A visit to the war graves and Menin Gate

War graves and the Menin Gate

It was an early start for both students and staff when our coach left ARK William Parker at 6.15am heading towards Ypres in Belgium to visit war graves.

Tyne Cot had the most graves. The graves of soldiers who could not be identified, of which there were far too many, were inscribed with "A Soldier of the Great  War". None of us could contemplate what these men and women had to endure, both young and old. We knew it would be an emotional experience, seeing thousands of white graves standing still, evenly apart like the soldiers that they were, on parade.

We all felt privileged to be part of this great trip. The boys felt proud and we were proud of them. Their behaviour and attitude was outstanding throughout the day. The boys were so enthusiastic to learn and all day they were asking questions. They showed respect for the men and women who fought and lost their lives for what we are today.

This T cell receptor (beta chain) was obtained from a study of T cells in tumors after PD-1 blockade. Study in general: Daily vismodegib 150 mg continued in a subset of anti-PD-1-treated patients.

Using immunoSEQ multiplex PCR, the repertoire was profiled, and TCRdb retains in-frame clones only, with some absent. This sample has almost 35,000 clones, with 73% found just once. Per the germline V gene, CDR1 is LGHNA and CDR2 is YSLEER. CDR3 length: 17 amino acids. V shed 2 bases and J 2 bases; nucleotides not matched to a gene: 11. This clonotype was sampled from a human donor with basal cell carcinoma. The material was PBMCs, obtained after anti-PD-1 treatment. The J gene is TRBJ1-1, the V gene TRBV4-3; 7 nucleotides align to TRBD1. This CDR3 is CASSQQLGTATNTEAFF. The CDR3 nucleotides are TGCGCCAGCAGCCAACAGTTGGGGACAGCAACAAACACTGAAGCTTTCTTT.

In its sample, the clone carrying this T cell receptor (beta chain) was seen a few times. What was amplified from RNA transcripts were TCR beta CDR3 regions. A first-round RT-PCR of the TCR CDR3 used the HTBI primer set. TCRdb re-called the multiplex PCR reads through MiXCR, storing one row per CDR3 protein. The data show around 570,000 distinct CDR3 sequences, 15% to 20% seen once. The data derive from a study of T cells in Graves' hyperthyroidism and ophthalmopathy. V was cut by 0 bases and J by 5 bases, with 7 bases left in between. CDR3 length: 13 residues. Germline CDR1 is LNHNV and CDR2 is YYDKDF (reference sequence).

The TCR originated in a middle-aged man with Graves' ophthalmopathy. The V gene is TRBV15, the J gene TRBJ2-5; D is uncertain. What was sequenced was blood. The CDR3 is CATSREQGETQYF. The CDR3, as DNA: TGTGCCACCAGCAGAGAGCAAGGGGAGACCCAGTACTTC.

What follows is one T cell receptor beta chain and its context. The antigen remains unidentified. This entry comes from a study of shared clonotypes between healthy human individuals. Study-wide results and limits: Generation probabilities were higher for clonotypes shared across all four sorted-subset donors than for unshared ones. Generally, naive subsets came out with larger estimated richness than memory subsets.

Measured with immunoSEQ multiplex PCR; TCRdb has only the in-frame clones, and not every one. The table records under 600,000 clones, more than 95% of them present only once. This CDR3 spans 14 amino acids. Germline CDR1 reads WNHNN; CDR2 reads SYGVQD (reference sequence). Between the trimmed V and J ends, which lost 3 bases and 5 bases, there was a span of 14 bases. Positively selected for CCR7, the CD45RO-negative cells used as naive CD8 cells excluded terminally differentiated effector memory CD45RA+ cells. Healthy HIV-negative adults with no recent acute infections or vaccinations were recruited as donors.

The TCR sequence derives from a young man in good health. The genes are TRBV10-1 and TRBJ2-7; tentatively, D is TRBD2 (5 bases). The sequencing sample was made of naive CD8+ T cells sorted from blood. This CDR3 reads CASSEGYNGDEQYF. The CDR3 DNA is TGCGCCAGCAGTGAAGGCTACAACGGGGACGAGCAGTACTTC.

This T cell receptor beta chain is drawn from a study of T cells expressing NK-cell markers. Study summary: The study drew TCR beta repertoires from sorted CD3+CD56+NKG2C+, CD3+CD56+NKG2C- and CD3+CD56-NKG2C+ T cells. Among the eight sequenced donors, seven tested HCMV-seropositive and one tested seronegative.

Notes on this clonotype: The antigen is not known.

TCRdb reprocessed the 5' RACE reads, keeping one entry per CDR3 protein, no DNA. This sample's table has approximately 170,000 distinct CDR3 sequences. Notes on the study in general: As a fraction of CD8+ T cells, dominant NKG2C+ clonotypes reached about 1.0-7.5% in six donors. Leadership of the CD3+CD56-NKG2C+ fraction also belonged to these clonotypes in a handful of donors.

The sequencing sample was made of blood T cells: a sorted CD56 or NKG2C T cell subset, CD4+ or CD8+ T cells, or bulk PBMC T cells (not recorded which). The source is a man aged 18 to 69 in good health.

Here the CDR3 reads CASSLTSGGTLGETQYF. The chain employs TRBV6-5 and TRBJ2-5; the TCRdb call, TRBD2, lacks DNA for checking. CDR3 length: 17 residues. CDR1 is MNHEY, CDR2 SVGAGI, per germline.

When Munro Scott read the poem ‘In Flanders Fields’ written by John McCrae; you could have heard a pin drop.

We went to a few war graves, but the one that stood out the most was the German cemetery. It was cold, dark and flat; all the graves where on top of one another. Thousands of bodies cramped into burial chambers; no head stones; so impersonal.

The day drew to an end with a ceremony at the Menin Gate; a daily service which hundreds of people attend. Alison, Tyler Smith and Zak Boutwood had the great honour of laying the ARK William Parker Academy wreath.

I asked Tyler afterwards how he felt; he said "I felt so proud, it was an honour to be part of a special ceremony.  This is a once in a lifetime achievement, one that may never happen to me again".

The day was a fantastic experience and I had the pleasure of spending time with some well behaved, pleasant, polite and respectful boys. I would like to thank Una Reid and her department for a day that we will never forget.

Jackie Clarke